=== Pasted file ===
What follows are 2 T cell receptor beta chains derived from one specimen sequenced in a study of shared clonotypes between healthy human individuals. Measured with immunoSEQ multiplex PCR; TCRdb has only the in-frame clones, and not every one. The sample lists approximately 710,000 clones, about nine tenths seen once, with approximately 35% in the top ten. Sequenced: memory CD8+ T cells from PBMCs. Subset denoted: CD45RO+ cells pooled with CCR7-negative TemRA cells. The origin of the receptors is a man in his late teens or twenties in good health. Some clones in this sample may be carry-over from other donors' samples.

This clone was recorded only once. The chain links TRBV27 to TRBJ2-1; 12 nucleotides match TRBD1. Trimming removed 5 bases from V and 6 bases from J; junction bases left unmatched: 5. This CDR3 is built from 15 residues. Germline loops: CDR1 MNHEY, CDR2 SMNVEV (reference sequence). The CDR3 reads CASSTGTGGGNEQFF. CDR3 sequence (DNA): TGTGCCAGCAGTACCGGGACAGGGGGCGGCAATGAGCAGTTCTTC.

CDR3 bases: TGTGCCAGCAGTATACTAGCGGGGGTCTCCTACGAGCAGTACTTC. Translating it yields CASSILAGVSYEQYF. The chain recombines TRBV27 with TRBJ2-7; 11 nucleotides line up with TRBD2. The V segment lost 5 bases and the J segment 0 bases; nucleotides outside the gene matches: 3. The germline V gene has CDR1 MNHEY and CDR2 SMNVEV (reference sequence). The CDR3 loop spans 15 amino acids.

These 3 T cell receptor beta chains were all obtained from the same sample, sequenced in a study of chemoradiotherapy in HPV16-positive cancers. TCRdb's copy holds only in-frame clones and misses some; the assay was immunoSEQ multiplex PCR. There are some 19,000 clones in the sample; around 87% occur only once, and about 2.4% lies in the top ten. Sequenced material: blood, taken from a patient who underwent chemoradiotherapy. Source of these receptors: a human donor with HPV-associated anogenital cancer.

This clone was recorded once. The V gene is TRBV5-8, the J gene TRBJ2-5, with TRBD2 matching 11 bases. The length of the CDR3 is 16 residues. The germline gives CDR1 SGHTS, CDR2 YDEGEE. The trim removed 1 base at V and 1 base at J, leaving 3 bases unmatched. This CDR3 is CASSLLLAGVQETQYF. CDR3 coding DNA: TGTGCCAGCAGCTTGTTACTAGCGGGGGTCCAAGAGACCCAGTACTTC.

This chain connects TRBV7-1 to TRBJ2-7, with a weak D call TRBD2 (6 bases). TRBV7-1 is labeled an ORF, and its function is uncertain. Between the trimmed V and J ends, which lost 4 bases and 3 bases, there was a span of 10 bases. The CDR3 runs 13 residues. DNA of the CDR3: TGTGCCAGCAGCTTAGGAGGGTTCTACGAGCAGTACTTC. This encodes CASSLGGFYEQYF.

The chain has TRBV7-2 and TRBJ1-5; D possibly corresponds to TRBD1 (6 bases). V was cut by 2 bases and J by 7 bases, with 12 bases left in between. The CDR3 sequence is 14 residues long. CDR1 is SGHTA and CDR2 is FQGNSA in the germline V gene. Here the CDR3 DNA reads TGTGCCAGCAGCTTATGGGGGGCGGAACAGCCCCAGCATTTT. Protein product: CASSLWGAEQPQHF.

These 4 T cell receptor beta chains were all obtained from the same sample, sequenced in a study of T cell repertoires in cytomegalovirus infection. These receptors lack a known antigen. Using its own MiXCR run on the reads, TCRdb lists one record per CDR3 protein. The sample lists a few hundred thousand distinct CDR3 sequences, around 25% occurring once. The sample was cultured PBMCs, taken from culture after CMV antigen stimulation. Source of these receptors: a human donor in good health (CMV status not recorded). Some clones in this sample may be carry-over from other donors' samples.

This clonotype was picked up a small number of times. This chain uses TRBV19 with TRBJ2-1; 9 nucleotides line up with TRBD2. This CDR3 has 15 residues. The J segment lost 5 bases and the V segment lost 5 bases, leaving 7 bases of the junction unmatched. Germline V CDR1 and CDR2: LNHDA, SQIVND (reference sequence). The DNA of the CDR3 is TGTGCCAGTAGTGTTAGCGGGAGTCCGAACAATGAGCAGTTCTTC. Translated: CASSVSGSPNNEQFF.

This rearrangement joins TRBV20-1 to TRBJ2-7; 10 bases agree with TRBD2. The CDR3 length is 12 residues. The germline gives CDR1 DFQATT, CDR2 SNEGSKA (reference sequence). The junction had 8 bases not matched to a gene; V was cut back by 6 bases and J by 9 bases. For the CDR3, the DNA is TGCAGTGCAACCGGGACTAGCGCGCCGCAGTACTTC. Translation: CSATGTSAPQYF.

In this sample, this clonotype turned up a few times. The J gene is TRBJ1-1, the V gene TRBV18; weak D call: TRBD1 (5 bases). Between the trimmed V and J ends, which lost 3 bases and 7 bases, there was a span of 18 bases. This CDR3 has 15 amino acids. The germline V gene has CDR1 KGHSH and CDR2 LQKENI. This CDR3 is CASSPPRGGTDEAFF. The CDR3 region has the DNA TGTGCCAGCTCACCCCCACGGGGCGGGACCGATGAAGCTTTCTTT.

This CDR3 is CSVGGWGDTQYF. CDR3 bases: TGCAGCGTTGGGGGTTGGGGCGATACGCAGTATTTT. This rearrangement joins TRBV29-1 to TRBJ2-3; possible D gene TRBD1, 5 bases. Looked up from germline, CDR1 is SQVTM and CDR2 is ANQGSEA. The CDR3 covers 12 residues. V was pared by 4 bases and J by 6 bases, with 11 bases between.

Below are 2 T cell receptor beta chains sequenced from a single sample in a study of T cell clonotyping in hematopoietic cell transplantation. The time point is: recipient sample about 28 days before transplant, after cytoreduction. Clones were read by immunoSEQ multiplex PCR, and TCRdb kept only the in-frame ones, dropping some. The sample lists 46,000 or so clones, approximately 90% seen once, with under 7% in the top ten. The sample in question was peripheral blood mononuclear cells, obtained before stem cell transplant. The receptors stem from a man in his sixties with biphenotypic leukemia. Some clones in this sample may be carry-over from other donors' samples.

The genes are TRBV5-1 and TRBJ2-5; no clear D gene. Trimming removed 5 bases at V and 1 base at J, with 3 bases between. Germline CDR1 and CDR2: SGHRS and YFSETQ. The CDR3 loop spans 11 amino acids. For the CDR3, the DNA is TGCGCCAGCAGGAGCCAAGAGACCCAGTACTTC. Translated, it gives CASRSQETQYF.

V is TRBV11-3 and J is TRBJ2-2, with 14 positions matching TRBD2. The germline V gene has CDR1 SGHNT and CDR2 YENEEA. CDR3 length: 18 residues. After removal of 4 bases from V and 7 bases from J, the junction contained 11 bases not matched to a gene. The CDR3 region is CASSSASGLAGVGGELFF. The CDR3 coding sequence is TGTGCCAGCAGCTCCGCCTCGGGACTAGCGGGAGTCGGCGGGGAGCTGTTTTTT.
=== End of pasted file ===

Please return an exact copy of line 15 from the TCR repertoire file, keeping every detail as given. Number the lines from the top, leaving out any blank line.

V is TRBV11-3 and J is TRBJ2-2, with 14 positions matching TRBD2. The germline V gene has CDR1 SGHNT and CDR2 YENEEA. CDR3 length: 18 residues. After removal of 4 bases from V and 7 bases from J, the junction contained 11 bases not matched to a gene. The CDR3 region is CASSSASGLAGVGGELFF. The CDR3 coding sequence is TGTGCCAGCAGCTCCGCCTCGGGACTAGCGGGAGTCGGCGGGGAGCTGTTTTTT.